**Update June 2020**

I’ll be adding new papers to this post as I find them. At the end of the original post there is a sequence of date-labeled updates that briefly describe the relevant aspects of the newly found papers.

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# Tag: signal processing

## All BPSK Signals

## Professor Jang Again Tortures CSP Mathematics Until it Breaks

## SPTK: Frequency Response of LTI Systems

## SPTK: Linear Time-Invariant Systems

## SPTK: The Fourier Transform

## SPTK: The Fourier Series

## SPTK: Signal Representations

## Signal Processing Toolkit: Signals

## New Look for a New Year and New Decade

## Symmetries of Second-Order Probabilistic Parameters in CSP

## The Ambiguity Function and the Cyclic Autocorrelation Function: Are They the Same Thing?

## CSP Resources: The Ultimate Guides to Cyclostationary Random Processes by Professor Napolitano

## On Impulsive Noise, CSP, and Correntropy

## For the Beginner at CSP

## A Gallery of Cyclic Correlations

## On The Shoulders

## Simple Synchronization Using CSP

## Can a Machine Learn a Power Spectrum Estimator?

## MATLAB’s SSCA: commP25ssca.m

## How we Learned CSP

Cyclostationary Signal Processing

Understanding and Using the Statistics of Communication Signals

**Update June 2020**

I’ll be adding new papers to this post as I find them. At the end of the original post there is a sequence of date-labeled updates that briefly describe the relevant aspects of the newly found papers.

We first met Professor Jang in a “Comments on the Literature” type of post from 2016. In that post, I pointed out fundamental mathematical errors contained in a paper the Professor published in the *IEEE Communications Letters* in 2014 (The Literature [R71]).

I have just noticed a new paper by Professor Jang, published in the journal *IEEE Access, *which is a peer-reviewed journal, like the* Communications Letters*. This new paper is titled “*Simultaneous Power Harvesting and Cyclostationary Spectrum Sensing in Cognitive Radios*” (The Literature [R144]). Many of the same errors are present in this paper. In fact, the beginning of the paper, and the exposition on cyclostationary signal processing is nearly the same as in The Literature [R71].

Let’s take a look.

Continue reading “Professor Jang Again Tortures CSP Mathematics Until it Breaks”

Previous SPTK Post: LTI Systems Next SPTK Post: Interconnection of LTI Systems

We continue our progression of Signal-Processing ToolKit posts by looking at the frequency-domain behavior of linear time-invariant (LTI) systems. In the previous post, we established that the time-domain output of an LTI system is completely determined by the input and by the response of the system to an impulse input applied at time zero. This response is called the *impulse response* and is typically denoted by .

Previous SPTK Post: The Fourier Transform Next SPTK Post: Frequency Response

In this Signal Processing Toolkit post, we’ll take a first look at arguably the most important class of system models: linear time-invariant (LTI) systems.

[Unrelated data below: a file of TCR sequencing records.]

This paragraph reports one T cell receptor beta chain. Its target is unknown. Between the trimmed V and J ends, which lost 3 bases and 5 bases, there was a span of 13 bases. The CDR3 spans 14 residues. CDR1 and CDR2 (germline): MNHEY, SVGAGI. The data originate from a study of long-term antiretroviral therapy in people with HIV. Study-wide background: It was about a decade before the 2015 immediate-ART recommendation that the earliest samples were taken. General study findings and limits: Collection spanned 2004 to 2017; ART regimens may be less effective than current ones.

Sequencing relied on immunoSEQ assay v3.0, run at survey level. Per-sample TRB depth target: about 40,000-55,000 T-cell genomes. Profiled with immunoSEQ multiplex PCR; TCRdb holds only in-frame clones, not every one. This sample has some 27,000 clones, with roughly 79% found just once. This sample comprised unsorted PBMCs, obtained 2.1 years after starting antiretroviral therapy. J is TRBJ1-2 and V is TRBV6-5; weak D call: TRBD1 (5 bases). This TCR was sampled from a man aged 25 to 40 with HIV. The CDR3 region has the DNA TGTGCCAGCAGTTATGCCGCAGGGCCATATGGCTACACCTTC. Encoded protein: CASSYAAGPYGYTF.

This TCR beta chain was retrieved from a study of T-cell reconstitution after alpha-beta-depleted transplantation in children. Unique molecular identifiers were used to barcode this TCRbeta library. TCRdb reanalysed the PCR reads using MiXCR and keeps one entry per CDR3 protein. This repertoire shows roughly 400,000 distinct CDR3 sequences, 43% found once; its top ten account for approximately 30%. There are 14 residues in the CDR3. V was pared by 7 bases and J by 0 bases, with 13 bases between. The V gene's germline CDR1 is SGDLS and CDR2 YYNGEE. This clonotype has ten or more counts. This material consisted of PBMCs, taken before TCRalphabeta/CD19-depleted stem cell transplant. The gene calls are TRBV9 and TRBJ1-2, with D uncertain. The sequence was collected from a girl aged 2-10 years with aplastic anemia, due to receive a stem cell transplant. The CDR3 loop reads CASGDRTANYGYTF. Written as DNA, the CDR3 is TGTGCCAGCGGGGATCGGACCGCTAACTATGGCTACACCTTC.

What do signal processors and engineers mean by *system*? Most generally, a system is a rule or mapping that associates one or more input signals to one or more output signals. As we did with signals, we discuss here various useful dichotomies that break up the set of all systems into different subsets with important properties–important to mathematical analysis as well as to design and implementation. Then we’ll look at time-domain input/output relationships for linear systems. In a future post we’ll look at the properties of linear systems in the frequency domain.

Previous SPTK Post: The Fourier Series Next SPTK Post: Linear Systems

This post in the Signal Processing Toolkit series deals with a key mathematical tool in CSP: The Fourier transform. Let’s try to see how the Fourier transform arises from a limiting version of the Fourier series.

Previous SPTK Post: Signal Representations Next SPTK Post: The Fourier Transform

This installment of the Signal Processing Toolkit shows how the Fourier series arises from a consideration of representing arbitrary signals as vectors in a signal space. We also provide several examples of Fourier series calculations, interpret the Fourier series, and discuss its relevance to cyclostationary signal processing.

Previous SPTK Post: Signals Next SPTK Post: Fourier Series

In this Signal Processing ToolKit post, we’ll look at the idea of *signal representations*. This is a branch of signal-processing mathematics that expresses one signal in terms of one or more signals drawn from a special set, such as the set of all sine waves, the set of harmonically related sine waves, a set of wavelets, a set of piecewise constant waveforms, etc.

Signal representations are a key component of understanding stationary-signal processing tools such as convolution and Fourier series and transforms. Since Fourier series and transforms are an integral part of CSP, **signal representations are important for all our discussions at the CSP Blog.**

This is the inaugural post of a new series of posts I’m calling the ** Signal Processing Toolkit** (SPTK). The SPTK posts will cover relatively simple topics in signal processing that are useful in the practice of cyclostationary signal processing. So, they are not CSP posts, but CSP practitioners need to know this material to be successful in CSP. The CSP Blog is branching out! (But don’t worry, there are more CSP posts coming too.)

2020 is the fifth full year of existence for the CSP Blog, and the beginning of a new decade that will be full of CSP explorations. I thought I’d freshen up the look of the Blog, so I’ve switched the theme. It is a cleaner look with fewer colors and no more hexagons. I’m not completely happy with it, so I might change it yet again. Let me know if you have problems viewing the content or posting a comment (cmspooner at ieee dot org).

Happy New Year to all my readers!

As you progress through the various stages of learning CSP (intimidation, frustration, elucidation, puzzlement, and finally smooth operation), the *symmetries* of the various functions come up over and over again. Exploiting symmetries can result in lower computational costs, quicker debugging, and easier mathematical development.

What exactly do we mean by ‘symmetries of parameters?’ I’m talking primarily about the evenness or oddness of the time-domain functions in the delay and cycle frequency variables and of the frequency-domain functions in the spectral frequency and cycle frequency variables. Or a generalized version of evenness/oddness, such as , where and are closely related functions. We have to consider the non-conjugate and conjugate functions separately, and we’ll also consider both the auto and cross versions of the parameters. We’ll look at higher-order cyclic moments and cumulants in a future post.